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A Bridge too far for Carlo?

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Taking the Chelsea job was never going to be easy for Carlo Ancelotti. He still doesn’t speak much English and he is going to have to adapt to the pace on the Premier League pretty quickly.

Ancelotti arrives at Chelsea with a pretty decent pedigree having led Milan to two Champions League successes as well as finishing runner up once. However, Luiz Felipe Scolari had a similarly impressive record and we all know what happened to him.

The Brazilian World Cup winning manager has no doubts about what upset his time at Chelsea. This is what he had to say to the O Globo newspaper: “The real owners of football at the moment are the players. The coach, in most European clubs, has no strength to contradict them.”

“The people sacked are always the coaches. The main players already know this.”

“That was my problem at Chelsea. (Didier) Drogba, (Michael) Ballack and (Petr) Cech did not accept my training methods or my demands.”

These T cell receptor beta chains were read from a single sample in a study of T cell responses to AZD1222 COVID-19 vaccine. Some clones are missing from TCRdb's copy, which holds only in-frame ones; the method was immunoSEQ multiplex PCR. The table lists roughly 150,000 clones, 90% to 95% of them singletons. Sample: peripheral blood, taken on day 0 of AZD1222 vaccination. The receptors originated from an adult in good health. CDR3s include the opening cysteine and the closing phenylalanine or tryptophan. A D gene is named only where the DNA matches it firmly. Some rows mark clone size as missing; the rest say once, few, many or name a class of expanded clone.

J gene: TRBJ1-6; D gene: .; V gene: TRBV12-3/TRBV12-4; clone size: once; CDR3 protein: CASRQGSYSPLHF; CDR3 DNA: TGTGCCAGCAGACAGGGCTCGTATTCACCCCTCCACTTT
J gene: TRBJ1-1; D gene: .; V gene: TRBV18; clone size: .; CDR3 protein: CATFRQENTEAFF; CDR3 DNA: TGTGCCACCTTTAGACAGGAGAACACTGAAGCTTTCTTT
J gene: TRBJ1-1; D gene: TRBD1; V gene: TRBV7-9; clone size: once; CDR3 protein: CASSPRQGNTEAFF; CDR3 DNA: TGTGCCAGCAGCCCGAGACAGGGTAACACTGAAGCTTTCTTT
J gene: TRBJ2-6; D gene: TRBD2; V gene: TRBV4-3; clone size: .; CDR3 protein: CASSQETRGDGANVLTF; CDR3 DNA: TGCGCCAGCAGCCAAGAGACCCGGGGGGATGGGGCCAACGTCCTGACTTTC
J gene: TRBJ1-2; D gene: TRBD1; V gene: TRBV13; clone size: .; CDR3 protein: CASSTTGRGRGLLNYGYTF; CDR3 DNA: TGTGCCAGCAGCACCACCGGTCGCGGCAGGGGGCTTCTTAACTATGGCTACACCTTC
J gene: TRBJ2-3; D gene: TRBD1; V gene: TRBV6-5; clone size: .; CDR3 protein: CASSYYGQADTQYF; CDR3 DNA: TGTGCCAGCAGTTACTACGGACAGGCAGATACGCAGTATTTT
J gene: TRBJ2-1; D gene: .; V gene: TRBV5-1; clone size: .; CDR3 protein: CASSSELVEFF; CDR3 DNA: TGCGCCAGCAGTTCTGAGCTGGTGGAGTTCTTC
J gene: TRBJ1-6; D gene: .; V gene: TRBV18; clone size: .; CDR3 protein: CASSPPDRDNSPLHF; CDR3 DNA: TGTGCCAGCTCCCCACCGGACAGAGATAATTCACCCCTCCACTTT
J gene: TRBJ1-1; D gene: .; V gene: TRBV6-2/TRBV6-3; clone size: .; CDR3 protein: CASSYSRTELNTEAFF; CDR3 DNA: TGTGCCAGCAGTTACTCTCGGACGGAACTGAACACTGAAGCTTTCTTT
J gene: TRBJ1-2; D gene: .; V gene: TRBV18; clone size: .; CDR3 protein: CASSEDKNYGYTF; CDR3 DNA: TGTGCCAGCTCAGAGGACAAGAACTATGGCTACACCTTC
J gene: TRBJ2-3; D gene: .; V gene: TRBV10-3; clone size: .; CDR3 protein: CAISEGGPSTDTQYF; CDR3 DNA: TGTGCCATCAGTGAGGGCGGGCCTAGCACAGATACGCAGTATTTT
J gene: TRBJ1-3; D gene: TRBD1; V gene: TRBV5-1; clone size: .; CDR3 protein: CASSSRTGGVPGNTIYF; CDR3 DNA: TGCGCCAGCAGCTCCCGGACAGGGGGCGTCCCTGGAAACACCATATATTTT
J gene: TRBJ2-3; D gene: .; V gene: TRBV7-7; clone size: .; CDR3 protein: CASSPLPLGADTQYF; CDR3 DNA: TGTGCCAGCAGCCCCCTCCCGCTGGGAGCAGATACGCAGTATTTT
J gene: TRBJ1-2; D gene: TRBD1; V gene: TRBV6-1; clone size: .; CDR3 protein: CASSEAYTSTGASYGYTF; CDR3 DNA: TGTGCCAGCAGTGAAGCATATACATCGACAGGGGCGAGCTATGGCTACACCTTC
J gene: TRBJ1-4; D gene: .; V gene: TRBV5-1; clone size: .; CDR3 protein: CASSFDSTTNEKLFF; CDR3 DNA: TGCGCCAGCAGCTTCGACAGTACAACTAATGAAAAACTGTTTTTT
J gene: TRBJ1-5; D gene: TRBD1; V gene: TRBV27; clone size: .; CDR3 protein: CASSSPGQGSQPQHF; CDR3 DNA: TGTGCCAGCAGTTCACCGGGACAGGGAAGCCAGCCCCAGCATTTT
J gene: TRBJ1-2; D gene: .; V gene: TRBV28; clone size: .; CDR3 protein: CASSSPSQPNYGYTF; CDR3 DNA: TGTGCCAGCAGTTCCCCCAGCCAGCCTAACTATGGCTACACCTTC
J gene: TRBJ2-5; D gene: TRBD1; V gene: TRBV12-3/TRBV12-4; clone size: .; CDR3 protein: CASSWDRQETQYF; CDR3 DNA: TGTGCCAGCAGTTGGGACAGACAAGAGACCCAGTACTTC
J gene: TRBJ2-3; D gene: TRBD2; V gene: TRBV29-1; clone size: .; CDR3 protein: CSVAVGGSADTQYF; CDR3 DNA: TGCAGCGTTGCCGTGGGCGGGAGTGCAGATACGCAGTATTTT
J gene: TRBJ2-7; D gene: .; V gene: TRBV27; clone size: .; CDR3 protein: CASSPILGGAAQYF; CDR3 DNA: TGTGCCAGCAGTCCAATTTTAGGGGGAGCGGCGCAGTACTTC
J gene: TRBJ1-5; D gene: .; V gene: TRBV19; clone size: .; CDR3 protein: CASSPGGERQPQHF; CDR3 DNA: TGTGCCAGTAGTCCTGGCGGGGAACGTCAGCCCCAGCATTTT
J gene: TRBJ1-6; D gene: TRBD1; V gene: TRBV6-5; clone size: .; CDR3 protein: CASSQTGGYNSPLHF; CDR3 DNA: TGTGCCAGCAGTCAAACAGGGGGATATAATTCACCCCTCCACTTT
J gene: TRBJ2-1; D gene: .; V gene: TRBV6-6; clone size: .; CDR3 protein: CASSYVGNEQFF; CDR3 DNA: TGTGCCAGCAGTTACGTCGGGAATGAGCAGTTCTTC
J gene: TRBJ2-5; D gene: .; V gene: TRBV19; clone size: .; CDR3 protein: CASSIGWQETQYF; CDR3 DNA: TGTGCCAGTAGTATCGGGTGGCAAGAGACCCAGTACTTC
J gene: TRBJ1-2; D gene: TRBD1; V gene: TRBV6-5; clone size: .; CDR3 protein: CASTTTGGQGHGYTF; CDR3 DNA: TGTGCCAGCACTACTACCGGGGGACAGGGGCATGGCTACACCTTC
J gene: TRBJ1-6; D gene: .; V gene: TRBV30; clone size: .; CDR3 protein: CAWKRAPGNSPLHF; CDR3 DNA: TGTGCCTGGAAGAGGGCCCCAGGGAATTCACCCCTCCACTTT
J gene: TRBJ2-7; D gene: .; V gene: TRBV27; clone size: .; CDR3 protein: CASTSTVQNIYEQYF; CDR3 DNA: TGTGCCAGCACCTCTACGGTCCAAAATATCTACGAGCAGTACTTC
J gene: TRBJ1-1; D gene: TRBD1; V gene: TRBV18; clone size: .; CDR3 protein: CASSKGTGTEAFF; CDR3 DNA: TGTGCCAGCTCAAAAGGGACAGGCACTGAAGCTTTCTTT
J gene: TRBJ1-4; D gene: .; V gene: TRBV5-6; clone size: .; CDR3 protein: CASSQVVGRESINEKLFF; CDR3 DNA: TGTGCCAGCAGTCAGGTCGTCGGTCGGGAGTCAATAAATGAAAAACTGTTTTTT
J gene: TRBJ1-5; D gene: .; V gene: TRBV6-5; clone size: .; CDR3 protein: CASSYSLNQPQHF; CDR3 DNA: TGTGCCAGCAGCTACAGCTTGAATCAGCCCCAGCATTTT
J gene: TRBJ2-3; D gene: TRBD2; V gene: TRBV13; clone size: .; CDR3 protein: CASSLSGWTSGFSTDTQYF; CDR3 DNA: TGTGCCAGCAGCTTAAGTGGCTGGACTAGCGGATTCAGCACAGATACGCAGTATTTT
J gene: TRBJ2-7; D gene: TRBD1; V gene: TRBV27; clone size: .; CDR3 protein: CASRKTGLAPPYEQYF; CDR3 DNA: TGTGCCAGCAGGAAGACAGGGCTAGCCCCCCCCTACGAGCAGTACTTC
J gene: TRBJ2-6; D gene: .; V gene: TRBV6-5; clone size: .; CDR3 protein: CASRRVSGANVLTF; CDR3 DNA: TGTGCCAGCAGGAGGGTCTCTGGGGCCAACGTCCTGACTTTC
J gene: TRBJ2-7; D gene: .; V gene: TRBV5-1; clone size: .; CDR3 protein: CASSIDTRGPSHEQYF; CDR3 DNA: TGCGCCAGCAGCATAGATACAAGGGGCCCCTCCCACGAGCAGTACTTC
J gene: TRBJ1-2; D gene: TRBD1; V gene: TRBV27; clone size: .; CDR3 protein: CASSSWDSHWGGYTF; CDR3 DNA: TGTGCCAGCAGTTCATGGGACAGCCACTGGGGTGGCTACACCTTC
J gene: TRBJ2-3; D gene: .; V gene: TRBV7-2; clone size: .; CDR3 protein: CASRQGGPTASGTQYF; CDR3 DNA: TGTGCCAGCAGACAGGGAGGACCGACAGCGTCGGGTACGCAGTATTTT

Whether or not this is true I don’t know for sure, what I do know is that these rumours about Drogba and Ballack in particular keep surfacing and I’m inclined to think there is ‘no smoke without fire’, as the old adage goes.

For Ancelotti to be successful he must either reign in the problem players or replace them. With Cech and Ballack this may not be so difficult, I’ve never been overly impressed with the German midfielder and Cech looked uncomfortable at times last season. Replacing Drogba will be nearly impossible, as on his day he can be the best striker in the world. However, if his attitude problem really is as bad as the media and Scolari have suggested Chelsea have no real choice but to allow him (or force him) to move on.

Similar rumours have appeared surrounding John Terry, he was supposedly instrumental in the sacking of Jose Mourinho. Terry himself has dismissed these claims but it does not bode well for Ancelotti, who will need the players on his side if he is to bring silverware to Stamford Bridge next season.

I have no doubt Ancelotti is a great tactician and if he is given the time and power at Chelsea I’m confident he will be a success. Guus Hiddink seemed to be able to handle the players but he was only a temporary boss and the situation is different now. After the first 10 games or so we should have a general idea of how well the Italian boss will do but until then questions will be asked about whether he has the authority and ability to handle what is largely reported to be a very difficult Chelsea squad.

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